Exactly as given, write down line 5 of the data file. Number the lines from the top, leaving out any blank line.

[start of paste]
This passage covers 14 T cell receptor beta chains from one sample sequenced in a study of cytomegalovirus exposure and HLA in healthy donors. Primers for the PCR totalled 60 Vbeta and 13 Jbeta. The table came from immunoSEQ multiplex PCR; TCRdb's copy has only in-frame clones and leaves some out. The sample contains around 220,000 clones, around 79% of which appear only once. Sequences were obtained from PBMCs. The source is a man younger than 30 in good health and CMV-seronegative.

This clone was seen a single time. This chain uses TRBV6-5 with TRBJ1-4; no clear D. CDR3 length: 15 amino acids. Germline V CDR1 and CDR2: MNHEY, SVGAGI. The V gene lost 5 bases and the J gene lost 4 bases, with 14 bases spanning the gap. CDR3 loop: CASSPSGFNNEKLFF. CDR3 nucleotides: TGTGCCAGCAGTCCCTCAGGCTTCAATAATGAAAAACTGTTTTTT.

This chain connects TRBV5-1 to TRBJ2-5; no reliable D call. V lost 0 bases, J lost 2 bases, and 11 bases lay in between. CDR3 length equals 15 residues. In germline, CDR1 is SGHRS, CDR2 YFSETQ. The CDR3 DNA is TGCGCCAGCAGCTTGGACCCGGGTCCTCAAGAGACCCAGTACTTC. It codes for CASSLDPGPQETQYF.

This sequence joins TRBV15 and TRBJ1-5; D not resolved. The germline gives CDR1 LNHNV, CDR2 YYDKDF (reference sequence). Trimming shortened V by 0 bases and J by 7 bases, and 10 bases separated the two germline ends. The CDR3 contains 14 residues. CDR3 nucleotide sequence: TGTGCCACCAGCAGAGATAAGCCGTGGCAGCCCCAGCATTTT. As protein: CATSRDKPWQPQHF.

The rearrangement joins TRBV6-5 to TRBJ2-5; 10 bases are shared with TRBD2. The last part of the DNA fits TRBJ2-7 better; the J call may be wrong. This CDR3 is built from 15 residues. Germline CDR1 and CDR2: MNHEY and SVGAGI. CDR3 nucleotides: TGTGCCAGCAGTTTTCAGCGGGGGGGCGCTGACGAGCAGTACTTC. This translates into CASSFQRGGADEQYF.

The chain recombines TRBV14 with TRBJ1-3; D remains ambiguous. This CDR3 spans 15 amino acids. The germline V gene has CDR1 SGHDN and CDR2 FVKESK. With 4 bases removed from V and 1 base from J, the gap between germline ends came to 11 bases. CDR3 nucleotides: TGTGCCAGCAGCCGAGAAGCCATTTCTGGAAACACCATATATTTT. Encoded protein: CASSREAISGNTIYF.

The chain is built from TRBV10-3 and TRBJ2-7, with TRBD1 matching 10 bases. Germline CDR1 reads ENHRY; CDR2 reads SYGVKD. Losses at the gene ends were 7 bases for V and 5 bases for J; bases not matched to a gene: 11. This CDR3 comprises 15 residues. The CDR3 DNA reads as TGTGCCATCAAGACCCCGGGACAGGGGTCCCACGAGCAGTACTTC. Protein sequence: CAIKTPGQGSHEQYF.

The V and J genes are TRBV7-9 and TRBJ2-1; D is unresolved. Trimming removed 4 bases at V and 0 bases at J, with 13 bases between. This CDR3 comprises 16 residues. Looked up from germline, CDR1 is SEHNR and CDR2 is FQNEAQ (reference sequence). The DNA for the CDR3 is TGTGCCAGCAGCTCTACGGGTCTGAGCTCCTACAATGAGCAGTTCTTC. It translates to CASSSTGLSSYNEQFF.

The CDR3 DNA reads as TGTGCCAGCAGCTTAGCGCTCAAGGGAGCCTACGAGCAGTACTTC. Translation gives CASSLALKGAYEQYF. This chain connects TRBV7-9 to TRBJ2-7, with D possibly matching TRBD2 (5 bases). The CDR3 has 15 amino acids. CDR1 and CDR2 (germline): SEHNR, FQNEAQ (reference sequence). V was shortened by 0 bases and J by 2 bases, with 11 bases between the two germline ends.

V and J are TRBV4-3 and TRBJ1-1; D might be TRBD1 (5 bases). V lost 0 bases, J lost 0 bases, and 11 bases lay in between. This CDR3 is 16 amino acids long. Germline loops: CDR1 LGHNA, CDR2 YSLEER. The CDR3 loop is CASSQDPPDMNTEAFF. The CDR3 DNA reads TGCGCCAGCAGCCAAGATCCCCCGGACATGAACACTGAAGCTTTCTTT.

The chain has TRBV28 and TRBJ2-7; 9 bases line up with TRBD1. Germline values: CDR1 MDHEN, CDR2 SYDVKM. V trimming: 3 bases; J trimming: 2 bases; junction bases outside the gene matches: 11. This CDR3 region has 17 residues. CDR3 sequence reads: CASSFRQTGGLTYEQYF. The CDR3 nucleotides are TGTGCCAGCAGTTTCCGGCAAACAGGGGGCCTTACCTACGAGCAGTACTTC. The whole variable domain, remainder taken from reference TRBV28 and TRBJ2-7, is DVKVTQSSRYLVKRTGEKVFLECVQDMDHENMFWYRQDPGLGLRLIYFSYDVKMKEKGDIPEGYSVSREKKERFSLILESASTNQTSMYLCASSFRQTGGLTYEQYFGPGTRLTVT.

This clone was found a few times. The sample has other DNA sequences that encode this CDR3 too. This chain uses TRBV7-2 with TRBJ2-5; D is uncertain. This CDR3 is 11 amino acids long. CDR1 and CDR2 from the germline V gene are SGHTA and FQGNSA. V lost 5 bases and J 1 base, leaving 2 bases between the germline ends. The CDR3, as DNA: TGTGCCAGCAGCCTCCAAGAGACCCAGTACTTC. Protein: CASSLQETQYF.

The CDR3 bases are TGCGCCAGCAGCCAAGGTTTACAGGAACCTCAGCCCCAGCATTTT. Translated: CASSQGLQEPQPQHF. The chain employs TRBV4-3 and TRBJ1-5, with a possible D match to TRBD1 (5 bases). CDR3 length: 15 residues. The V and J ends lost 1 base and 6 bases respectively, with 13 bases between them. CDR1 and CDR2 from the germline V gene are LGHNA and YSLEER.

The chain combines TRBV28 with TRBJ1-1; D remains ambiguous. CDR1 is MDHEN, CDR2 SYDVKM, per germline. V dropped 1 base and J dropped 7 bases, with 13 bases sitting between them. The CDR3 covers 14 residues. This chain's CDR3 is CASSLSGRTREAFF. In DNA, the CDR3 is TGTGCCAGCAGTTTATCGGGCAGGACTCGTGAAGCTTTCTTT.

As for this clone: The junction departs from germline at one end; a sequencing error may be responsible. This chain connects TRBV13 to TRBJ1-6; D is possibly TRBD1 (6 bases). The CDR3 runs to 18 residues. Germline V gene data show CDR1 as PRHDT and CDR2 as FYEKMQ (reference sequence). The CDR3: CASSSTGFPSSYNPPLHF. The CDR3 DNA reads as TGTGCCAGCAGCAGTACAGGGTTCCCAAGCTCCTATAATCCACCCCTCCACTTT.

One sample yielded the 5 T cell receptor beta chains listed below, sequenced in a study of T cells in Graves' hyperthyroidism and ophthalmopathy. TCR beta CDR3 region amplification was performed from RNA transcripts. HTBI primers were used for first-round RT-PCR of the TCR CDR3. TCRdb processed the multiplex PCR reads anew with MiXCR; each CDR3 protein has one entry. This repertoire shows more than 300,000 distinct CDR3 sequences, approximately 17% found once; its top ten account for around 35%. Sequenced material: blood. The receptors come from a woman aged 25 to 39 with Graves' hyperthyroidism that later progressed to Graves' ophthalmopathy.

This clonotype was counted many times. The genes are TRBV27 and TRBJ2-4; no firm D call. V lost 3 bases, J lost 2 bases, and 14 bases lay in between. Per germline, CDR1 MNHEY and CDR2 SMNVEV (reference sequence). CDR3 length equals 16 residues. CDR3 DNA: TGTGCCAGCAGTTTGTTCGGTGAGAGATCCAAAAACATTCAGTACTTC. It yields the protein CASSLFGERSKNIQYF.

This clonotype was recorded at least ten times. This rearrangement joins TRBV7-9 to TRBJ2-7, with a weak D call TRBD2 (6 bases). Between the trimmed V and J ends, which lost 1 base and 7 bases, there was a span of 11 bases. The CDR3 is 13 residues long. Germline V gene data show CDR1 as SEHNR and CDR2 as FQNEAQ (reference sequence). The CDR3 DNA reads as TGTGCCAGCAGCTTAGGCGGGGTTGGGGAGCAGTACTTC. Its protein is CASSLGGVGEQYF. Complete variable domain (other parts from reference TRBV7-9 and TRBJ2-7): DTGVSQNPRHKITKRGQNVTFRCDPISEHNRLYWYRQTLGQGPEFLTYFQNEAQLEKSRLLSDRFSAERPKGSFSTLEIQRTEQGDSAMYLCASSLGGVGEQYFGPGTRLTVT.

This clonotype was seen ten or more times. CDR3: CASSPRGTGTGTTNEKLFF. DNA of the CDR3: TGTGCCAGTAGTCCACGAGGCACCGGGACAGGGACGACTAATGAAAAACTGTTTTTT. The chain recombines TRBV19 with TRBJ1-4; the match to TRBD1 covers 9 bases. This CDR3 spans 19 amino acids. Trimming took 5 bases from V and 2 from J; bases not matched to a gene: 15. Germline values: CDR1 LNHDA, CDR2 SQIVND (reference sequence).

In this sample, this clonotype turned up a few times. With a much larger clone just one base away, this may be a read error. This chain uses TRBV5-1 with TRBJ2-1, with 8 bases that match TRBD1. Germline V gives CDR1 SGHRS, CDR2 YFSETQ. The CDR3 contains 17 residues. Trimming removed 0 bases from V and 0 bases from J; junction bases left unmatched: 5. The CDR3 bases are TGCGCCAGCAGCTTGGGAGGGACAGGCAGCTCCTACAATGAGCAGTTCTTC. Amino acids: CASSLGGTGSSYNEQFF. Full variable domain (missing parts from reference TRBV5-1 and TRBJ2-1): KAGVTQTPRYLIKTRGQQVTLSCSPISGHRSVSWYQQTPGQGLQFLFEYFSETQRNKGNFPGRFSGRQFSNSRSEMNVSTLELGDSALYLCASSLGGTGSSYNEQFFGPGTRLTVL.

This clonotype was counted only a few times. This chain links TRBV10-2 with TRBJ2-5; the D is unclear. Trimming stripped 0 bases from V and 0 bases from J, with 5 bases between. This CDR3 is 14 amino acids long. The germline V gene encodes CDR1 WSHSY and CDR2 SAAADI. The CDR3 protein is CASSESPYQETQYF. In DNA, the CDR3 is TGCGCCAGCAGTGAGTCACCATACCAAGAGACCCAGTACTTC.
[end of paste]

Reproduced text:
The rearrangement joins TRBV6-5 to TRBJ2-5; 10 bases are shared with TRBD2. The last part of the DNA fits TRBJ2-7 better; the J call may be wrong. This CDR3 is built from 15 residues. Germline CDR1 and CDR2: MNHEY and SVGAGI. CDR3 nucleotides: TGTGCCAGCAGTTTTCAGCGGGGGGGCGCTGACGAGCAGTACTTC. This translates into CASSFQRGGADEQYF.